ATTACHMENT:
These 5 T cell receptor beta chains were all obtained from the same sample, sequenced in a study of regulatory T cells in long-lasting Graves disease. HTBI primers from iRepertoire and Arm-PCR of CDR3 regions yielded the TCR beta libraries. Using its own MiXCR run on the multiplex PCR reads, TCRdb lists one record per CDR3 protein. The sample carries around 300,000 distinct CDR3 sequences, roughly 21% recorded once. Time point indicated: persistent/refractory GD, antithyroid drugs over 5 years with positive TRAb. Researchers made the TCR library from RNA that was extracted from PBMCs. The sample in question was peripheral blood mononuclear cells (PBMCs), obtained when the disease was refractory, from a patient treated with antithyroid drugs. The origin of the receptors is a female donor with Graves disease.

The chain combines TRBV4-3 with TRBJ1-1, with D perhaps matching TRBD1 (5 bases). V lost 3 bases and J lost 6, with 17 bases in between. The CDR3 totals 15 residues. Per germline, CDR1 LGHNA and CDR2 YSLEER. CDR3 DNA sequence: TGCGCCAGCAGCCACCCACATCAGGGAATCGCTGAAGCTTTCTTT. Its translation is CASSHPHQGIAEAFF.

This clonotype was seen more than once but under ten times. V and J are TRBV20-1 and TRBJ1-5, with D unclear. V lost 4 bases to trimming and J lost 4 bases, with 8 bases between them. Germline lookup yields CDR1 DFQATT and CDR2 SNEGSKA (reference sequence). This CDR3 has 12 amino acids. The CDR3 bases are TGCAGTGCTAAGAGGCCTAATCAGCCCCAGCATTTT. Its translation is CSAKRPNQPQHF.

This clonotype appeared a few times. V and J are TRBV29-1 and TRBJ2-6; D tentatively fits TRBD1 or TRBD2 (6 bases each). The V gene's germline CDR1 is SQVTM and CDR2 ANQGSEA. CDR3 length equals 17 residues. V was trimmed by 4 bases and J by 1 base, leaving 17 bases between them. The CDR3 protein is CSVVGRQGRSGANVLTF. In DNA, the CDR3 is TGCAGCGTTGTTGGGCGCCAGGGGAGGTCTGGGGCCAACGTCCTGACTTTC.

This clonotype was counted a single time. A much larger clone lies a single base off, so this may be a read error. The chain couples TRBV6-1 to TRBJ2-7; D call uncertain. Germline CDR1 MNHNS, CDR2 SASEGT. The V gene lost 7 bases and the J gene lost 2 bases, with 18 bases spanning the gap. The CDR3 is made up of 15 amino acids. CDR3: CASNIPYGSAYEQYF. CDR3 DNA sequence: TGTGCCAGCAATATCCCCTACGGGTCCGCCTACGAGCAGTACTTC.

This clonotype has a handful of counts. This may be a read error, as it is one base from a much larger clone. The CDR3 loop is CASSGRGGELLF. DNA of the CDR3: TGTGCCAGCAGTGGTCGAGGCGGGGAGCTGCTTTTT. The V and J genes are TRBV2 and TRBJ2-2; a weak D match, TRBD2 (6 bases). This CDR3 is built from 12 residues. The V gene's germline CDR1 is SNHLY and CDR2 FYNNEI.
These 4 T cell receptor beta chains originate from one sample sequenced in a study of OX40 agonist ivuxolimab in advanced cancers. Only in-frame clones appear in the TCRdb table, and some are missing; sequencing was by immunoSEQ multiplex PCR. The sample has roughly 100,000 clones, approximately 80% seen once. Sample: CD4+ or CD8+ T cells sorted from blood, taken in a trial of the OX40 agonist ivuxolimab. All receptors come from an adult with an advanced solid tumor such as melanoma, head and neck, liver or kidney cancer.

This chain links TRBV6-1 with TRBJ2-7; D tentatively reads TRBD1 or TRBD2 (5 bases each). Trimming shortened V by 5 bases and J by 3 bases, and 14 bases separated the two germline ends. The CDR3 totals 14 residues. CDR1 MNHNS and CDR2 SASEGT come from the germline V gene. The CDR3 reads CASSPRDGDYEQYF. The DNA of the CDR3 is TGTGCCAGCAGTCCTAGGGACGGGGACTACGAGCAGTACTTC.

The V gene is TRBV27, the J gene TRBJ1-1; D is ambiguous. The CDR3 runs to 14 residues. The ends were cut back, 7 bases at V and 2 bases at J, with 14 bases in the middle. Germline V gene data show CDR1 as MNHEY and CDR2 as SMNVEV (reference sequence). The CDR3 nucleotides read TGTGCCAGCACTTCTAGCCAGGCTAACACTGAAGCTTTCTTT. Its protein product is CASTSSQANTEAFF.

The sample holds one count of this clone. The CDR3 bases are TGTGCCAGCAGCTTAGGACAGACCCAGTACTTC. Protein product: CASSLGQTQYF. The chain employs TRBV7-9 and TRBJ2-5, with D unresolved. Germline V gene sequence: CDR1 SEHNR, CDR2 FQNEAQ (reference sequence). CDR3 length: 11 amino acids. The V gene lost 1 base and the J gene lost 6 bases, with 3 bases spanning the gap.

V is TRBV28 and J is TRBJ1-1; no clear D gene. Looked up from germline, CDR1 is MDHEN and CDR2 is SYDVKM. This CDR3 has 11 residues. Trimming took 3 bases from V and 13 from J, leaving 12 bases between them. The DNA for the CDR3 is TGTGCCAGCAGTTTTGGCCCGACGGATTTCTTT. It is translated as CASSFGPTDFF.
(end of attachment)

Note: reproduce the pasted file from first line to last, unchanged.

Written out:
These 5 T cell receptor beta chains were all obtained from the same sample, sequenced in a study of regulatory T cells in long-lasting Graves disease. HTBI primers from iRepertoire and Arm-PCR of CDR3 regions yielded the TCR beta libraries. Using its own MiXCR run on the multiplex PCR reads, TCRdb lists one record per CDR3 protein. The sample carries around 300,000 distinct CDR3 sequences, roughly 21% recorded once. Time point indicated: persistent/refractory GD, antithyroid drugs over 5 years with positive TRAb. Researchers made the TCR library from RNA that was extracted from PBMCs. The sample in question was peripheral blood mononuclear cells (PBMCs), obtained when the disease was refractory, from a patient treated with antithyroid drugs. The origin of the receptors is a female donor with Graves disease.

The chain combines TRBV4-3 with TRBJ1-1, with D perhaps matching TRBD1 (5 bases). V lost 3 bases and J lost 6, with 17 bases in between. The CDR3 totals 15 residues. Per germline, CDR1 LGHNA and CDR2 YSLEER. CDR3 DNA sequence: TGCGCCAGCAGCCACCCACATCAGGGAATCGCTGAAGCTTTCTTT. Its translation is CASSHPHQGIAEAFF.

This clonotype was seen more than once but under ten times. V and J are TRBV20-1 and TRBJ1-5, with D unclear. V lost 4 bases to trimming and J lost 4 bases, with 8 bases between them. Germline lookup yields CDR1 DFQATT and CDR2 SNEGSKA (reference sequence). This CDR3 has 12 amino acids. The CDR3 bases are TGCAGTGCTAAGAGGCCTAATCAGCCCCAGCATTTT. Its translation is CSAKRPNQPQHF.

This clonotype appeared a few times. V and J are TRBV29-1 and TRBJ2-6; D tentatively fits TRBD1 or TRBD2 (6 bases each). The V gene's germline CDR1 is SQVTM and CDR2 ANQGSEA. CDR3 length equals 17 residues. V was trimmed by 4 bases and J by 1 base, leaving 17 bases between them. The CDR3 protein is CSVVGRQGRSGANVLTF. In DNA, the CDR3 is TGCAGCGTTGTTGGGCGCCAGGGGAGGTCTGGGGCCAACGTCCTGACTTTC.

This clonotype was counted a single time. A much larger clone lies a single base off, so this may be a read error. The chain couples TRBV6-1 to TRBJ2-7; D call uncertain. Germline CDR1 MNHNS, CDR2 SASEGT. The V gene lost 7 bases and the J gene lost 2 bases, with 18 bases spanning the gap. The CDR3 is made up of 15 amino acids. CDR3: CASNIPYGSAYEQYF. CDR3 DNA sequence: TGTGCCAGCAATATCCCCTACGGGTCCGCCTACGAGCAGTACTTC.

This clonotype has a handful of counts. This may be a read error, as it is one base from a much larger clone. The CDR3 loop is CASSGRGGELLF. DNA of the CDR3: TGTGCCAGCAGTGGTCGAGGCGGGGAGCTGCTTTTT. The V and J genes are TRBV2 and TRBJ2-2; a weak D match, TRBD2 (6 bases). This CDR3 is built from 12 residues. The V gene's germline CDR1 is SNHLY and CDR2 FYNNEI.
These 4 T cell receptor beta chains originate from one sample sequenced in a study of OX40 agonist ivuxolimab in advanced cancers. Only in-frame clones appear in the TCRdb table, and some are missing; sequencing was by immunoSEQ multiplex PCR. The sample has roughly 100,000 clones, approximately 80% seen once. Sample: CD4+ or CD8+ T cells sorted from blood, taken in a trial of the OX40 agonist ivuxolimab. All receptors come from an adult with an advanced solid tumor such as melanoma, head and neck, liver or kidney cancer.

This chain links TRBV6-1 with TRBJ2-7; D tentatively reads TRBD1 or TRBD2 (5 bases each). Trimming shortened V by 5 bases and J by 3 bases, and 14 bases separated the two germline ends. The CDR3 totals 14 residues. CDR1 MNHNS and CDR2 SASEGT come from the germline V gene. The CDR3 reads CASSPRDGDYEQYF. The DNA of the CDR3 is TGTGCCAGCAGTCCTAGGGACGGGGACTACGAGCAGTACTTC.

The V gene is TRBV27, the J gene TRBJ1-1; D is ambiguous. The CDR3 runs to 14 residues. The ends were cut back, 7 bases at V and 2 bases at J, with 14 bases in the middle. Germline V gene data show CDR1 as MNHEY and CDR2 as SMNVEV (reference sequence). The CDR3 nucleotides read TGTGCCAGCACTTCTAGCCAGGCTAACACTGAAGCTTTCTTT. Its protein product is CASTSSQANTEAFF.

The sample holds one count of this clone. The CDR3 bases are TGTGCCAGCAGCTTAGGACAGACCCAGTACTTC. Protein product: CASSLGQTQYF. The chain employs TRBV7-9 and TRBJ2-5, with D unresolved. Germline V gene sequence: CDR1 SEHNR, CDR2 FQNEAQ (reference sequence). CDR3 length: 11 amino acids. The V gene lost 1 base and the J gene lost 6 bases, with 3 bases spanning the gap.

V is TRBV28 and J is TRBJ1-1; no clear D gene. Looked up from germline, CDR1 is MDHEN and CDR2 is SYDVKM. This CDR3 has 11 residues. Trimming took 3 bases from V and 13 from J, leaving 12 bases between them. The DNA for the CDR3 is TGTGCCAGCAGTTTTGGCCCGACGGATTTCTTT. It is translated as CASSFGPTDFF.